Since so many art historians (and others) have used the collections of the Metropolitan museum of Art, that most of the paintings are well-known by anyone interested in historical costume. Still, it's nice to have your own photos, and when you're there you can take detail shots of things that interest you - like closures on clothing in the 15th century.

Workshop of Andrea del Verrocchio: Madonna and child, 1470s. Both nice ladder lacing on the bodice and a good view of the ties on the sleeves.

Raffaellino del Garbo 1490s-1500? Detail of sleeve closed with pairs of clasps? Or buttons?Note the stripes on the smock.

Domenico Ghirlandaio 1488, close up of boy's sleeve closures. Look at the fur lining showing and the lovely brocade too.

Davide Ghirlandaio: Selvaggia Sassetti 1487-88 - look at the beatiful little metal "eyes" for lacing.

This one's from the Pierpont Morgan Library and Museum. Nice view of the front opening.

Close-up - you can really see the pleating, the ties,  and the smock under the gown.

And then a Flemish Madonna from the Met, look at the buttons on her sleeve. Master of teh legend of St.Ursula, late 15th century.

More Flemish, Hans Memling: the Annunciation, 1465-75. Nice buttoned sleeve.

söndag 11 mars 2018

And the second painted chest is finished

And tonight, the night before I leave for New York and the Inside Out: Dress and Identity in the Middle Ages  conference at Fordham University, I finished my second clothes chest.

The first one had a variety of courtly couples on it (see it here) For this one I decide to keep to one medieval story, the story of Lancelot and Guinevere.

I want to move one of the hinges about one millimetre, but that will have to wait until I get back.

tisdag 6 mars 2018

Regency outing

Today the various university departments here in Gothenburg had a chance to present themselves to high school students and I had been asked my my department, the Department of Historical Studies, to represent hisitory - and to dress up for it. Since the archaeologist showed a 12th century skull we decided that it was better with another time period than medieval. So I put on one of my regency outfits. It was a bit tricky, since hubby wasn't at home to help me with the ties in the back of the gown. I managed, but couldn't really hide the ties properly by myself. Luckily I ran into hubby downtown who not only took a photo of me, but also helped my with the ties.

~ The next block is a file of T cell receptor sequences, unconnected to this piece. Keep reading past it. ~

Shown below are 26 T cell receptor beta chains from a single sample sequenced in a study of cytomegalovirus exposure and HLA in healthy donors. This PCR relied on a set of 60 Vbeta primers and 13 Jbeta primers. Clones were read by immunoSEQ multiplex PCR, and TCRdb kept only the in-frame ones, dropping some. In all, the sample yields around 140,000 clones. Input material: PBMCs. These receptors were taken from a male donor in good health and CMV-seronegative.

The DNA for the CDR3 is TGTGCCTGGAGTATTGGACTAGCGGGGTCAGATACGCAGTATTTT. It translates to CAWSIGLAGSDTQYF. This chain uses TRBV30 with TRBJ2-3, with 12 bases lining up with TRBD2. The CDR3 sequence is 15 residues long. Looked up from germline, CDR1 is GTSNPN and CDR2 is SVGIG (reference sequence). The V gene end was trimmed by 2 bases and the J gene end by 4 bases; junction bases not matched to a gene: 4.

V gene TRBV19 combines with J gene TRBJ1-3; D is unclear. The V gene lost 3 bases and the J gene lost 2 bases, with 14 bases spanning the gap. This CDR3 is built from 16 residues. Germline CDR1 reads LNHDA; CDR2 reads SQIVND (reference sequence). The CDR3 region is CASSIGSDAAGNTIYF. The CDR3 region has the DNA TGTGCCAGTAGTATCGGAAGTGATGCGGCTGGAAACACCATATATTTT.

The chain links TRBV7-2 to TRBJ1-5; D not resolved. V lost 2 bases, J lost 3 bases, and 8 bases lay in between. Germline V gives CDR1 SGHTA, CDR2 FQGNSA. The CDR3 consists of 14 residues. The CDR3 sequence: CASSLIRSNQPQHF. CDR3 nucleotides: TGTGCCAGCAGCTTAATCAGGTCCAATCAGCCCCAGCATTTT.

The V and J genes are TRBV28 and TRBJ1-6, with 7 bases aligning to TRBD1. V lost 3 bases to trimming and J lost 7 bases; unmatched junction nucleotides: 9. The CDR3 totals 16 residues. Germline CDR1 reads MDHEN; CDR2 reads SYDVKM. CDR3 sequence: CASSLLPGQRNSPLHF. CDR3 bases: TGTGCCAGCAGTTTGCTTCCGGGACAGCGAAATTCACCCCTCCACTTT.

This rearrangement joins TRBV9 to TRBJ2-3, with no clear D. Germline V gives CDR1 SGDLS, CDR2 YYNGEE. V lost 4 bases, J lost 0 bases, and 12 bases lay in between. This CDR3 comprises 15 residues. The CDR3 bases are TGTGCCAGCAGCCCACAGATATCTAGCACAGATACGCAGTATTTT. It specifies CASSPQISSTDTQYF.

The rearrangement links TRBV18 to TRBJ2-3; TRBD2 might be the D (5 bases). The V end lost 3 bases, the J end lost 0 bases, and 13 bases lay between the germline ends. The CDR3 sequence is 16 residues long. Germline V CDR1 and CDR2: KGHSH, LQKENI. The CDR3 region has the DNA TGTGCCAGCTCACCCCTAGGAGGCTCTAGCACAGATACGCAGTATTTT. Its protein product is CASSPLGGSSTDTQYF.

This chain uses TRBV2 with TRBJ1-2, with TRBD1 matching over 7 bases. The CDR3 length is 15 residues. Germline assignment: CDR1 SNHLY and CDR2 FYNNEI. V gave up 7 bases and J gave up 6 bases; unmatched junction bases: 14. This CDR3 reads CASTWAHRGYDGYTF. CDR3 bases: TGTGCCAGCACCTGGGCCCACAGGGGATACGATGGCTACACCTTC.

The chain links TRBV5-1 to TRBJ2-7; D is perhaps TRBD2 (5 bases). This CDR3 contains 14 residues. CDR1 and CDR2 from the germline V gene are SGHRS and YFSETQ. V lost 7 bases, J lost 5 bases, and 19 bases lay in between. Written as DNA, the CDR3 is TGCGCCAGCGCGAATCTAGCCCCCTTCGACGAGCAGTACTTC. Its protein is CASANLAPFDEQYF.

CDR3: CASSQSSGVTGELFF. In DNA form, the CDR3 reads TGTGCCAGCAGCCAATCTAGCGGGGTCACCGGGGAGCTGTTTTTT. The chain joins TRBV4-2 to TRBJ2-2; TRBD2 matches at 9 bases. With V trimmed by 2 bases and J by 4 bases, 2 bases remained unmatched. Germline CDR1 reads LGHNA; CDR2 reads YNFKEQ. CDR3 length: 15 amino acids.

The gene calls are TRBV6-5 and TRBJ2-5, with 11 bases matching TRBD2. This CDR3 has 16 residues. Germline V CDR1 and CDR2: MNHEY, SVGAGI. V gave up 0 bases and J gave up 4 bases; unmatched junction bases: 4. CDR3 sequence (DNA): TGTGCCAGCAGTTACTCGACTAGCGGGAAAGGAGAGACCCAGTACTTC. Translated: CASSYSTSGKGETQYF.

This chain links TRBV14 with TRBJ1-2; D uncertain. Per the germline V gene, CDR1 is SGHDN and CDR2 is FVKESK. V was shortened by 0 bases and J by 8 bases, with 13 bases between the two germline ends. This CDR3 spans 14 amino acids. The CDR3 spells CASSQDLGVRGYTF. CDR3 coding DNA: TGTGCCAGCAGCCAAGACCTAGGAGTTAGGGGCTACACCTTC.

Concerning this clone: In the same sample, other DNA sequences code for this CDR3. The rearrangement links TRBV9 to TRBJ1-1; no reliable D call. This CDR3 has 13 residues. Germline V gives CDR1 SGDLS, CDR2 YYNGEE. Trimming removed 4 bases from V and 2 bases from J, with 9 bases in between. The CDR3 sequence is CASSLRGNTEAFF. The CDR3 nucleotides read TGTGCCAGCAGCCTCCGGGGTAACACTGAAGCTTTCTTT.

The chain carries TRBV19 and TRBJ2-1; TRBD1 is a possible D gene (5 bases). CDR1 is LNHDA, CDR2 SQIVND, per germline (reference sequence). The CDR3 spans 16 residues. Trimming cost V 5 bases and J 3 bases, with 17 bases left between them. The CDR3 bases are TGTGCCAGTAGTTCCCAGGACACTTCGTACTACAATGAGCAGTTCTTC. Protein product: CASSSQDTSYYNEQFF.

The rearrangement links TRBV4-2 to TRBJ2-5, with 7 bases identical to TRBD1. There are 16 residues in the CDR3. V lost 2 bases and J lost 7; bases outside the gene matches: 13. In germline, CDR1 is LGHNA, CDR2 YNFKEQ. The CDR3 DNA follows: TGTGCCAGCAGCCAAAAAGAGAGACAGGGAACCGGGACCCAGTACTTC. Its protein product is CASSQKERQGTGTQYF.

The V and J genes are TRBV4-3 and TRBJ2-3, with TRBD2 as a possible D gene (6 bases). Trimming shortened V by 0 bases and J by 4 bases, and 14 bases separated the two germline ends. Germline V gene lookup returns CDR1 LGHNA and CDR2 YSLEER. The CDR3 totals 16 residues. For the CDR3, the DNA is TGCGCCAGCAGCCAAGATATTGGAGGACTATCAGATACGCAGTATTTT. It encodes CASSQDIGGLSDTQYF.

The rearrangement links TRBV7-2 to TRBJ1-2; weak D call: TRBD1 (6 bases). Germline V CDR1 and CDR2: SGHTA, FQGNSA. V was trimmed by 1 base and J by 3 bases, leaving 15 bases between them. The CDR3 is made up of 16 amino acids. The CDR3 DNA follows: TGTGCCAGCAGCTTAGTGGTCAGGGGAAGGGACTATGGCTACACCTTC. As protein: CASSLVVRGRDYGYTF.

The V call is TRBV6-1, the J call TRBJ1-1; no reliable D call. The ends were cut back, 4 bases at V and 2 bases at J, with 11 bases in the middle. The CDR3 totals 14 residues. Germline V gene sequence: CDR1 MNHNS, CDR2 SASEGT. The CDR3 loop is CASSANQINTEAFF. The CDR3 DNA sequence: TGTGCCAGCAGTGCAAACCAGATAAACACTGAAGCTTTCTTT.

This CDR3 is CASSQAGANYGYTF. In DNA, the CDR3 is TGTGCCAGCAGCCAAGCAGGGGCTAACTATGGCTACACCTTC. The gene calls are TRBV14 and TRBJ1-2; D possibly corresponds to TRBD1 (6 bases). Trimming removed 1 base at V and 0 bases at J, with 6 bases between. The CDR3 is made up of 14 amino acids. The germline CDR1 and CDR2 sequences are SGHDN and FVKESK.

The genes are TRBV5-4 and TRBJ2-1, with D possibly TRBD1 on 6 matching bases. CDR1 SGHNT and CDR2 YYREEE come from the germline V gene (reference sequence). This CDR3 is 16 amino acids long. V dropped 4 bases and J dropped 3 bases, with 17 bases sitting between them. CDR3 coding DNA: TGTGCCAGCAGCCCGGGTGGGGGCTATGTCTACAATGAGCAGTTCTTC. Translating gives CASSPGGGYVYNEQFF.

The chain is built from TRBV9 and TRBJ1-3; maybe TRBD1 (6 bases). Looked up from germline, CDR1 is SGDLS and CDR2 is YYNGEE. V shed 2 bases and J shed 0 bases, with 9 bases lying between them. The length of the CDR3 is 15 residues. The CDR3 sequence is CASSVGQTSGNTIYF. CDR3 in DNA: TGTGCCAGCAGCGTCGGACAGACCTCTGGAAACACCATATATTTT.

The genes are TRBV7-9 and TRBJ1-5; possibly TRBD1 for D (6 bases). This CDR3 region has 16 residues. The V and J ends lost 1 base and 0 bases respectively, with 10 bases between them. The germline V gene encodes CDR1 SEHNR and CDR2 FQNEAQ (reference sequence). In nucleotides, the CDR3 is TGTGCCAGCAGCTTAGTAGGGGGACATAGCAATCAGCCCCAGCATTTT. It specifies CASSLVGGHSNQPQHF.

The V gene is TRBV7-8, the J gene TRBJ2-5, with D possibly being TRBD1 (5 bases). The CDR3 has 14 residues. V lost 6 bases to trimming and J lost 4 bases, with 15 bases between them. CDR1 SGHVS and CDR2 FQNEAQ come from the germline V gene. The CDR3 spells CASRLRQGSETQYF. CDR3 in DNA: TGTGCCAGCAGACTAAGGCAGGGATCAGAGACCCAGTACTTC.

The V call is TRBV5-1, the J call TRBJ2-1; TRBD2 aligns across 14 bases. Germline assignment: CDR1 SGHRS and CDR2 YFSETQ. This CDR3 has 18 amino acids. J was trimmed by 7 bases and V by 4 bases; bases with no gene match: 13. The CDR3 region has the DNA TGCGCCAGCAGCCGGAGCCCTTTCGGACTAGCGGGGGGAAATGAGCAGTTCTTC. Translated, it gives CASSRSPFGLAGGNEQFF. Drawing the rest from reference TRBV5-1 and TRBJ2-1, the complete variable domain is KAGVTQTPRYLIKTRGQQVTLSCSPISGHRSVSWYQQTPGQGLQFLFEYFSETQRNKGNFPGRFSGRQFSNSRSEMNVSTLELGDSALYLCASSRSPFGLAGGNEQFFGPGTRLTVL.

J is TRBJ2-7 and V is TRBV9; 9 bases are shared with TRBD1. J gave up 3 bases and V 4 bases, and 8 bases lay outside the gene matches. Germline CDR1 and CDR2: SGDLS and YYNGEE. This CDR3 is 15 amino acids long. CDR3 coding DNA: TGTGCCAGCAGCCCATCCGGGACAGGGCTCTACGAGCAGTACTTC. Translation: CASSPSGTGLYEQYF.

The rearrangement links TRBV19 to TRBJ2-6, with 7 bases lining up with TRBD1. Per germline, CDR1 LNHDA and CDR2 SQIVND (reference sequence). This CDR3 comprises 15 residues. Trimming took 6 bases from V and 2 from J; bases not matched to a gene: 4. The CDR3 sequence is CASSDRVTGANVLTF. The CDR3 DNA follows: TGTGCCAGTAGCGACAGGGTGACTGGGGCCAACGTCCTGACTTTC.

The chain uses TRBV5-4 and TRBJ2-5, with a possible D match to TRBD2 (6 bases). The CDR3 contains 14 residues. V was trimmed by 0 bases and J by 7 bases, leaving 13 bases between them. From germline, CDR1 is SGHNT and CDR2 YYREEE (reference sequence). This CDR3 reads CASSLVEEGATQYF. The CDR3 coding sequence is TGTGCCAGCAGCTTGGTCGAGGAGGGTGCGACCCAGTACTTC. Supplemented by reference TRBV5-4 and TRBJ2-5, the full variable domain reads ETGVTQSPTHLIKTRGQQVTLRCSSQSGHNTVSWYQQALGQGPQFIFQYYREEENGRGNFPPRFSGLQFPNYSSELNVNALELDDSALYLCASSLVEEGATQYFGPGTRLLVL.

On my way out, channeling my inner Mrs Bennet.

Outdoor selfie.

The photo Rickard took outside a part of the university library.

After the presentation I met up with my daughter Valeria and we went in to the libarary together, where some more photos were taken.

söndag 4 mars 2018

Nordmark Coronet Tourney

It was a lovely event, with wonderful people and lovely sunny weather with no wind.

I stayed in a cabin with hubby and two friends. Getting dressed after arriving:

Coronet Tournye took place on the tennis court outside the building where the event was held.

Lali, Gele, my Laurel, mistress Helwig, and Druda.

Rickard and I

Posing in winter clothes

I made a scroll, knitted some, hung out with friends, sold a gown that is way too big and drank too much alcohol :)